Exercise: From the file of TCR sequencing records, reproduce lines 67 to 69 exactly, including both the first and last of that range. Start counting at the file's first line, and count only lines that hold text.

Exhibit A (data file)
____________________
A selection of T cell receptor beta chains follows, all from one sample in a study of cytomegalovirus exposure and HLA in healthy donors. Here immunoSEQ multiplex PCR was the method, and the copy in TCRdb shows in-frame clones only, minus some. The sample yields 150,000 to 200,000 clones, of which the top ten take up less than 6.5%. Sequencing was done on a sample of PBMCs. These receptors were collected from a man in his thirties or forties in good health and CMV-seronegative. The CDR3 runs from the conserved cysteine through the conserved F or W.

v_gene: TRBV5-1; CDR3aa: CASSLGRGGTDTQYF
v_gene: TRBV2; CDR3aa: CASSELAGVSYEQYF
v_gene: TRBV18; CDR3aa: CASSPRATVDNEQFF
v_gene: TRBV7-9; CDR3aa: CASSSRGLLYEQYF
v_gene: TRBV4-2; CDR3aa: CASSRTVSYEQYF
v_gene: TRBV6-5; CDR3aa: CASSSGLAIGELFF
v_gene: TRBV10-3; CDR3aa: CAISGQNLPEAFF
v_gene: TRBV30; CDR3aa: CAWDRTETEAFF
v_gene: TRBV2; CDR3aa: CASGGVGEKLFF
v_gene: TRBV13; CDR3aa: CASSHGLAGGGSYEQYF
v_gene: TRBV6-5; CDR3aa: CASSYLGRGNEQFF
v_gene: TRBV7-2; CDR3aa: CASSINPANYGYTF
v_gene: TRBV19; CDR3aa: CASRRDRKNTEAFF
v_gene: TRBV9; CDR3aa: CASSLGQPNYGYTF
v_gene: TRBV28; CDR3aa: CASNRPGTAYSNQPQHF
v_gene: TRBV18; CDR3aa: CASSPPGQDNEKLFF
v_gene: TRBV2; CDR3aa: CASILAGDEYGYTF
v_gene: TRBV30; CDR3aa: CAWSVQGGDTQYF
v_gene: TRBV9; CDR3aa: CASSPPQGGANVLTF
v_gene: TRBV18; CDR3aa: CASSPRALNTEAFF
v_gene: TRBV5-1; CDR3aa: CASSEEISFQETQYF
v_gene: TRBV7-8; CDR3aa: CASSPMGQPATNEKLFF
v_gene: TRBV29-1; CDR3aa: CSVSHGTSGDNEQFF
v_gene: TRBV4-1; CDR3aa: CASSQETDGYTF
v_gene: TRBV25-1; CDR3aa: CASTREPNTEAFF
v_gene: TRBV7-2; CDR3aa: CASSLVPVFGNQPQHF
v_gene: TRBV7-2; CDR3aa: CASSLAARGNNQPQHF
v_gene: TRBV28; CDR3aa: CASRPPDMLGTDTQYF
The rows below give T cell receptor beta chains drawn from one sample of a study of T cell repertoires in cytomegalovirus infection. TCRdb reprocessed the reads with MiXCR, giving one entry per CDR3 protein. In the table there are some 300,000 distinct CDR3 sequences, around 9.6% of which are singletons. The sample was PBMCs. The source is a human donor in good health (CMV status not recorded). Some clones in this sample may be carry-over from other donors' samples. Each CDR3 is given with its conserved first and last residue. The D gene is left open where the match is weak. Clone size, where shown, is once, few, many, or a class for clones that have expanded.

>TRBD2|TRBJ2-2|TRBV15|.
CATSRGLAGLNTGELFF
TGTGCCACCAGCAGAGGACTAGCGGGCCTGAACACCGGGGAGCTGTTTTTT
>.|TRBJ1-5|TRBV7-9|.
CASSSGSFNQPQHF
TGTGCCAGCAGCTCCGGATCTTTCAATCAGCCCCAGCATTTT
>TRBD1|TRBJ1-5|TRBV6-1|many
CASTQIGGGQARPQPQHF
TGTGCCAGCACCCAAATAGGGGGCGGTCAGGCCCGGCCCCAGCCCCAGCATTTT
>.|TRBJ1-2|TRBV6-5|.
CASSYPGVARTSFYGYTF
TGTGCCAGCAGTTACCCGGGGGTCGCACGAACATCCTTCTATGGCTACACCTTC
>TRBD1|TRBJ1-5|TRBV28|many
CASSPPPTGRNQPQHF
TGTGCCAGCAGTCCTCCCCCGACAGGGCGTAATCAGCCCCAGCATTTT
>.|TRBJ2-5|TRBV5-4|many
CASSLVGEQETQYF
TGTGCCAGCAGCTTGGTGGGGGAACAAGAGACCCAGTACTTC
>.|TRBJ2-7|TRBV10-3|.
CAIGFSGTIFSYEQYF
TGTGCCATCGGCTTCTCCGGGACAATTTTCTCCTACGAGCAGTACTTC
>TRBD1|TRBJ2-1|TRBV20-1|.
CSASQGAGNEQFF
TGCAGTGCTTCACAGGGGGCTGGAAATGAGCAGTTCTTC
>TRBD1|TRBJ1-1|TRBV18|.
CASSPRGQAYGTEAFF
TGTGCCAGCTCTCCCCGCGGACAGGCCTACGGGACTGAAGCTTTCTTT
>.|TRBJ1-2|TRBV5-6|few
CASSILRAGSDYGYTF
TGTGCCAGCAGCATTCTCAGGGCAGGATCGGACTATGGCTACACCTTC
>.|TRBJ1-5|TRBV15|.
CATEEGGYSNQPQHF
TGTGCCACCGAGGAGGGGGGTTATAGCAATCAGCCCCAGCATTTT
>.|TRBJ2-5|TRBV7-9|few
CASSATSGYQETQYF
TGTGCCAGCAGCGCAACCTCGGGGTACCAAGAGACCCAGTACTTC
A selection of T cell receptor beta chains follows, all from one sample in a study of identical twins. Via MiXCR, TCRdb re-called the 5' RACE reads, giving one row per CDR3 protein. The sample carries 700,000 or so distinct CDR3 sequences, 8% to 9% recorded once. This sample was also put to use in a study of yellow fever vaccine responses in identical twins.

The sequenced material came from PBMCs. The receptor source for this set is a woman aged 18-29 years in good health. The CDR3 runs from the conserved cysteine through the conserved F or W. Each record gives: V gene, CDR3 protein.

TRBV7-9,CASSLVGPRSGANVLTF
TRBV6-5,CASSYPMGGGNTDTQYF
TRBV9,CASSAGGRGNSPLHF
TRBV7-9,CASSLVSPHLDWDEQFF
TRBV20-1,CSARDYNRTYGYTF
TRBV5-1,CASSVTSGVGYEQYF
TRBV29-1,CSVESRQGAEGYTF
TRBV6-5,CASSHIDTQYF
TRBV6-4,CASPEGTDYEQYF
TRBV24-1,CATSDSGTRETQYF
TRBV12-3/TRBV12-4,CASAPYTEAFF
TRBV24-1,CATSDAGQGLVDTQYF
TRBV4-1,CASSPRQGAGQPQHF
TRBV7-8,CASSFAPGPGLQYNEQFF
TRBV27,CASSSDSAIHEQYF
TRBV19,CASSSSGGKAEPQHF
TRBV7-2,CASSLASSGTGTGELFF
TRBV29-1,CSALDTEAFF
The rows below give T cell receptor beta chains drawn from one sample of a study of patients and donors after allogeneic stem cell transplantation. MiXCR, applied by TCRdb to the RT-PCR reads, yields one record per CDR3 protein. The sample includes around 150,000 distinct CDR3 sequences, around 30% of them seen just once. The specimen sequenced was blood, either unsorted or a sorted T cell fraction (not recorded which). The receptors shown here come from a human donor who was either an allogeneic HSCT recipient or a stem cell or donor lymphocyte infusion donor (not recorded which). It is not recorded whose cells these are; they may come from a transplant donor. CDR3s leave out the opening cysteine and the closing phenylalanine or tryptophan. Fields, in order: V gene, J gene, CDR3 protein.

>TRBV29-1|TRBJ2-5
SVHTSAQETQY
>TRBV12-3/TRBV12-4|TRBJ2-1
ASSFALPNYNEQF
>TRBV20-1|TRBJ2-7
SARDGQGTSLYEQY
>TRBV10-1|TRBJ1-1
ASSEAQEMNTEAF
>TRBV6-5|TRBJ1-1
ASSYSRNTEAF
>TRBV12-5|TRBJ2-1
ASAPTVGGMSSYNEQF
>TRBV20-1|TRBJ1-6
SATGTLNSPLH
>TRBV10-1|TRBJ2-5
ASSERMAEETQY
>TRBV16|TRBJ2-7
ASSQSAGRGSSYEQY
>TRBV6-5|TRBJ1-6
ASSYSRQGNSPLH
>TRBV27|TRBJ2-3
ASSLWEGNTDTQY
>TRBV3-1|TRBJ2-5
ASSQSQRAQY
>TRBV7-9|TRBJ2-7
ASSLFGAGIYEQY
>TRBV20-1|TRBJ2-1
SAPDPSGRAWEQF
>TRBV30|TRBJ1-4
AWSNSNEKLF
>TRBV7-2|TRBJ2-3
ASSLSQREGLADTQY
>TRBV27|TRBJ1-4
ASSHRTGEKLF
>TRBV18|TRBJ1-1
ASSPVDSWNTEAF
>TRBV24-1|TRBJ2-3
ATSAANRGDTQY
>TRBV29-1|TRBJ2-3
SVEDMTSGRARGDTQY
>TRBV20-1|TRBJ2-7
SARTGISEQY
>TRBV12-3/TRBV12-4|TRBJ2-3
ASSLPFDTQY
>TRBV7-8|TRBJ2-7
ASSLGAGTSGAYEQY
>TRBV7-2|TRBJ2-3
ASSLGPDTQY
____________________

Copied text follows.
A selection of T cell receptor beta chains follows, all from one sample in a study of identical twins. Via MiXCR, TCRdb re-called the 5' RACE reads, giving one row per CDR3 protein. The sample carries 700,000 or so distinct CDR3 sequences, 8% to 9% recorded once. This sample was also put to use in a study of yellow fever vaccine responses in identical twins.

The sequenced material came from PBMCs. The receptor source for this set is a woman aged 18-29 years in good health. The CDR3 runs from the conserved cysteine through the conserved F or W. Each record gives: V gene, CDR3 protein.

TRBV7-9,CASSLVGPRSGANVLTF